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Happy Valentine’s Day

Love,Death, Fate. The downfall of a couple triggers the birth of a new love between two strangers.

Happy Valentine’s Day‘ is an award-winning CGI short film told in slow-motion, in one unique camera sequence and in reverse. In other words, all the secret ingredients to create the perfect over-dramatic Valentines Day scenario.

We didn’t want to just tell a story about ‘boy meets girl’. We wanted to show that everything in life is connected and that what is supposed to be one of the most beautiful experiences in life, falling in love, is, in our story, shaped by tragedy. Depending on how one understands this film, the story can either be cynically dark or idealistically romantic. We try not to influence that decision. Our goal is to take a moment and explain how it came to occur… in one shot, in slow-motion and in reverse.

As artists, we wanted to share this new vision to make people feel and think in new ways. There is a significant opportunity for people to relate to the characters and identify with the narrative both at a deep emotional level through the story and at a highly philosophical and intellectual level thanks to the format. Through the artistic metaphors in “Happy Valentine’s Day”, we hope to reflect the wide range of our personal sensibilities so that the audience sees in each situation, each scene and each frame, unique symbols for powerful moments they have experienced in their own lives.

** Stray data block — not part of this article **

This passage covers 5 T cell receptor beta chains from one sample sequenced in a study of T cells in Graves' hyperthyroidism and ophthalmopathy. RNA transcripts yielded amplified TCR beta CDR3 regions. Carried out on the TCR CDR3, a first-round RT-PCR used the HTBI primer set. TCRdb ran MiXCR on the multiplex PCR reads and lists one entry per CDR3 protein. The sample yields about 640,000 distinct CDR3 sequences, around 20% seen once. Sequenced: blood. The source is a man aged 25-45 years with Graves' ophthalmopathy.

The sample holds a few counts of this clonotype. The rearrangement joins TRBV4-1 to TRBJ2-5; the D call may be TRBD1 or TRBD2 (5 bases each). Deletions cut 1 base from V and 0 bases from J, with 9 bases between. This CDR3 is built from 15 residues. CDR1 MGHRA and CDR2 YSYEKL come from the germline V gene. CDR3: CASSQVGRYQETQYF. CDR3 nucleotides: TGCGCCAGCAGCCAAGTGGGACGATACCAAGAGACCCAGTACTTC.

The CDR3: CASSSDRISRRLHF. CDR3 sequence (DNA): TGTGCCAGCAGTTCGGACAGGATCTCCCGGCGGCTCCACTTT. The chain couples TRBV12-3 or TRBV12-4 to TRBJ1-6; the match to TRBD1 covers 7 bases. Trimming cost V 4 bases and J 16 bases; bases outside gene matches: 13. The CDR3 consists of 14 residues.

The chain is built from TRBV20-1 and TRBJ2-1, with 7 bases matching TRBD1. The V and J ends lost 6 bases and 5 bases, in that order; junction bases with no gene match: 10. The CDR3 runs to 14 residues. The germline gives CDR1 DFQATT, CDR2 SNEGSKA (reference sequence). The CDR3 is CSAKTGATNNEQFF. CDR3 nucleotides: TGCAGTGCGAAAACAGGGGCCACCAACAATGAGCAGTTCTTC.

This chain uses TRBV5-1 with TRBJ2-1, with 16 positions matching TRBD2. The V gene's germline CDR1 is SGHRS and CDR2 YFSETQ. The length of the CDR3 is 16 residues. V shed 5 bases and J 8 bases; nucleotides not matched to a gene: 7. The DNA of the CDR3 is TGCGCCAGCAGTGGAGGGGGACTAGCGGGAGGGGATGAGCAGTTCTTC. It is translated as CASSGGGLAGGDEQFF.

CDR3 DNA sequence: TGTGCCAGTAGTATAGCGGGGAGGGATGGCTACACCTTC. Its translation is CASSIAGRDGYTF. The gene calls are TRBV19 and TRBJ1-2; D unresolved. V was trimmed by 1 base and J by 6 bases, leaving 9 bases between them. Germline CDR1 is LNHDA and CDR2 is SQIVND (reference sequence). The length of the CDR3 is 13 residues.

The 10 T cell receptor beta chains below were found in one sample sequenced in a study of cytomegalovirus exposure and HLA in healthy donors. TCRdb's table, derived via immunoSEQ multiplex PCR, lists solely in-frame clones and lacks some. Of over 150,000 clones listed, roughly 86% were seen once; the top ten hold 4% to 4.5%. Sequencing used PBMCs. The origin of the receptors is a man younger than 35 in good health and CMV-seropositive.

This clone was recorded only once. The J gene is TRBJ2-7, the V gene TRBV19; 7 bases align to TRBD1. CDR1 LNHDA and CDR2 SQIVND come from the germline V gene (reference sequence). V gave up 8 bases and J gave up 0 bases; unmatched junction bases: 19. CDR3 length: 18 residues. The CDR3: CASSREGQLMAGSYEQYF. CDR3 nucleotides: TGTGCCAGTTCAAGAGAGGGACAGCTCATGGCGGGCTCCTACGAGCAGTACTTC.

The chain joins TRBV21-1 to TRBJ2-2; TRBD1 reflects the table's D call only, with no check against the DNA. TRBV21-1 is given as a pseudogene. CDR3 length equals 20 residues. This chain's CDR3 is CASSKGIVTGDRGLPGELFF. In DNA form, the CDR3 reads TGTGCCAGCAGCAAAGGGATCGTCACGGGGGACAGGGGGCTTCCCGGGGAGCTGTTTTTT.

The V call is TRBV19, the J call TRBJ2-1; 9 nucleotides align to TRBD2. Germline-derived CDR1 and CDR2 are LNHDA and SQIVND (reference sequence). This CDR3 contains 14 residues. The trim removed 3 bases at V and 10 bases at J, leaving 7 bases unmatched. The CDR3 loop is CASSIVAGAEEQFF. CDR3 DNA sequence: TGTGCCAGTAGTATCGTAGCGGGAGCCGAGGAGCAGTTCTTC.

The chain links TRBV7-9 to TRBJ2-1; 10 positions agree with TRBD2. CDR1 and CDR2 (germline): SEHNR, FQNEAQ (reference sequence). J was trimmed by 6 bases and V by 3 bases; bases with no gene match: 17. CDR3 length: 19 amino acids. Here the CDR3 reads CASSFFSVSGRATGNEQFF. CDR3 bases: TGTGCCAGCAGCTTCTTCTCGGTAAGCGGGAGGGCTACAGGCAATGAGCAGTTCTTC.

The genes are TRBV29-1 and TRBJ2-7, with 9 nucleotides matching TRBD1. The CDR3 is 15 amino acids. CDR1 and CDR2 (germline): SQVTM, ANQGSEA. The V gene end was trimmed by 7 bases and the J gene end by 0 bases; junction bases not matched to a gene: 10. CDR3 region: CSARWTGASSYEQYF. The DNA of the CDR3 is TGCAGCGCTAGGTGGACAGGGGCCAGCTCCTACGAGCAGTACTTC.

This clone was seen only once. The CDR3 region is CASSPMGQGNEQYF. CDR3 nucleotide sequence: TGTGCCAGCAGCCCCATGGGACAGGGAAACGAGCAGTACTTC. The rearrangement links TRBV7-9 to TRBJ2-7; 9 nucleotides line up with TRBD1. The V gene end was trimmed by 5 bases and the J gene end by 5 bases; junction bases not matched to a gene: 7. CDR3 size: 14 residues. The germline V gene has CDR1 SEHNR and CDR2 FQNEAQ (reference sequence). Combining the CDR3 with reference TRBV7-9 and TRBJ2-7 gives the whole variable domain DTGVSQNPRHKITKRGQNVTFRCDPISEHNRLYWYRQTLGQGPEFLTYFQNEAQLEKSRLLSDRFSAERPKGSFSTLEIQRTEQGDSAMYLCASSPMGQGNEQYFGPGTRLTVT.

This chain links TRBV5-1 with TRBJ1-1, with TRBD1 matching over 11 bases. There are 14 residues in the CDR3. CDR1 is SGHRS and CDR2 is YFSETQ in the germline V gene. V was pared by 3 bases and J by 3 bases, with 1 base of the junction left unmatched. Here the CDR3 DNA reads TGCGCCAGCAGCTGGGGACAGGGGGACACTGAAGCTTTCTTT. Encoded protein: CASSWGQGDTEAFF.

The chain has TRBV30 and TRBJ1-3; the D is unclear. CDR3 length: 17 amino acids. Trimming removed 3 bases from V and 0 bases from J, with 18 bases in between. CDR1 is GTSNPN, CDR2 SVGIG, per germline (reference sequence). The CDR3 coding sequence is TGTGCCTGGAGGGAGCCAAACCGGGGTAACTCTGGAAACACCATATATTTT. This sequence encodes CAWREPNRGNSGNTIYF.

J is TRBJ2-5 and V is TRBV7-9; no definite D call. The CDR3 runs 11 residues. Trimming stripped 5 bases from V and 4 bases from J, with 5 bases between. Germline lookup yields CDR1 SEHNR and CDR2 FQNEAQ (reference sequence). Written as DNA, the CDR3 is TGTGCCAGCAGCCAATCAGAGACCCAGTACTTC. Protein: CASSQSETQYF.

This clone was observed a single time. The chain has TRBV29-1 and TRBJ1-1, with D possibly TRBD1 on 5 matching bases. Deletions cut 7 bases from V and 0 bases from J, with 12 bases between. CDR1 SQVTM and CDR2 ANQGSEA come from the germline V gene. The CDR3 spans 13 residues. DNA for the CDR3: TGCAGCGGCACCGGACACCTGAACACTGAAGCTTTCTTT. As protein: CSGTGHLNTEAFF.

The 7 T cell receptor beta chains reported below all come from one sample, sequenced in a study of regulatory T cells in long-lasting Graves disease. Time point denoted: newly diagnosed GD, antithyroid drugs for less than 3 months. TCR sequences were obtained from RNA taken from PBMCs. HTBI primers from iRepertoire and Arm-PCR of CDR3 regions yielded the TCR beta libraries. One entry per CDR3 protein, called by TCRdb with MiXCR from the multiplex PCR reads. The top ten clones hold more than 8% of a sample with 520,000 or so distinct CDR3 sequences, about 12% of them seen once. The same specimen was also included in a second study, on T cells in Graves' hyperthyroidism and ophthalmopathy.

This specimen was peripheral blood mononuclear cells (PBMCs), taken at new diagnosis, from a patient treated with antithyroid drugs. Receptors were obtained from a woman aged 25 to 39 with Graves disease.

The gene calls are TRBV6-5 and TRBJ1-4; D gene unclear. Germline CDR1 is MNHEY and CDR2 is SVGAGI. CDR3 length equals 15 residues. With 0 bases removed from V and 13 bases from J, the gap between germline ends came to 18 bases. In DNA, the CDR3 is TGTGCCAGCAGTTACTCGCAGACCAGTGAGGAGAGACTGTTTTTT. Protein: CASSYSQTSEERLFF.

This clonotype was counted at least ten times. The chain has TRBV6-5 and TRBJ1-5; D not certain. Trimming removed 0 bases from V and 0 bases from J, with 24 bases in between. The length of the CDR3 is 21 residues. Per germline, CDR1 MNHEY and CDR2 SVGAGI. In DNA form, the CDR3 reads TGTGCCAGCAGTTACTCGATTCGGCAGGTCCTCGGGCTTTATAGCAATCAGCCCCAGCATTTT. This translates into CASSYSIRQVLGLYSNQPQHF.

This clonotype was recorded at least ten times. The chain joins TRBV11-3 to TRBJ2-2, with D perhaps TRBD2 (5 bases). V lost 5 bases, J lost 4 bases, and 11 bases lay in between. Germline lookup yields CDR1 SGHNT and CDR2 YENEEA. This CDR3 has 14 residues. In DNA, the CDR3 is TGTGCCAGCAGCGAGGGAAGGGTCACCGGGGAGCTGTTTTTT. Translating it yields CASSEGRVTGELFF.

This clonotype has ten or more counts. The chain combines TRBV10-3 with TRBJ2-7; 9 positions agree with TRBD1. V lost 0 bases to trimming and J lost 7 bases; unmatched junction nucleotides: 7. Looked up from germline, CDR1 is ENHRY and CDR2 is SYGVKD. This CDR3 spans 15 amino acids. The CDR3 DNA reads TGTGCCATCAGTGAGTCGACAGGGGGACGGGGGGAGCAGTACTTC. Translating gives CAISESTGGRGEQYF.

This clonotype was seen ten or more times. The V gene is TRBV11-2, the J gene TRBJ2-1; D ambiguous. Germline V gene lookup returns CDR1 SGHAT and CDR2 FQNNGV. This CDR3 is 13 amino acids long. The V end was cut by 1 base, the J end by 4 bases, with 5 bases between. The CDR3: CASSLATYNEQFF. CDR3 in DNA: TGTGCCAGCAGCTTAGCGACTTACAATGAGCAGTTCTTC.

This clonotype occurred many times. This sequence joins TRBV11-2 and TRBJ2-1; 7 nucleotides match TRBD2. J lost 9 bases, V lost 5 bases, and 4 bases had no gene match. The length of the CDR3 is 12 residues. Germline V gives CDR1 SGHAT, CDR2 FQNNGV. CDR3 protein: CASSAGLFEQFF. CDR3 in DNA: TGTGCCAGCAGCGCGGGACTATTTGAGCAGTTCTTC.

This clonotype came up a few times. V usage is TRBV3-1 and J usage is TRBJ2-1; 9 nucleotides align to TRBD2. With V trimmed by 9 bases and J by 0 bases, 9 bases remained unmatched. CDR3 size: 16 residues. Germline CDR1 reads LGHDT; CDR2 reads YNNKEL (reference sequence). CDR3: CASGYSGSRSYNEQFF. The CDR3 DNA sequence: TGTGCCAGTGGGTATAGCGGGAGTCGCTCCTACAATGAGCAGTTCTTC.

To create such impressive and well choreographed scenarios, the team had to design and bring forward some state-of-the-art techniques. The result is a mesmerizing 6 minute take with some of the most fluent camera movements that let you sink into each transitioning moment. The Neymar brothers had thousands of strings to pull together to create this memorable piece, which certainly wasn’t an easy task – but magnificent in its outcome.

The techniques we used to make this film are not new to Hollywood blockbusters… but a very big step-up from anything we had ever done before: large green screens, stunt pulleys, light gags, wind gags and artificial rain. Experts warned us that a camera shot of this complexity had never been pulled off before with such a small crew and budget. The greatest challenge of this piece was to accomplish a very long and complex camera shot in a very small space. Months of pre-production were spent calculating where the camera would start and end for each sequence to maximize the space and time we had on set so that the transitions would be seamless. Our transitions were made thanks to the completely virtual CG New York City street we modeled, textured and animated from scratch. To property integrate our actors into this visual environment, we custom-built a 360 degree green screen arena, which enabled us to control many aspects of the lighting and background elements. We knew it was going to be a tremendous technical challenge so we established all of the details down to the millimeter at the animatic stage during our pre-production. Our VFX work on the film got noticed and Happy Valentine’s Day was screened at the electronic theater of Siggraph Los Angeles 2017, the biggest annual computer graphics conference in the world. It was breathtaking to see it on the big screen in front of such a huge crowd.

As for equipment, we used a Red Epic Camera, the Ronin, a focus puller, a lot of lights (including 20 space lights) and a few high end lenses.

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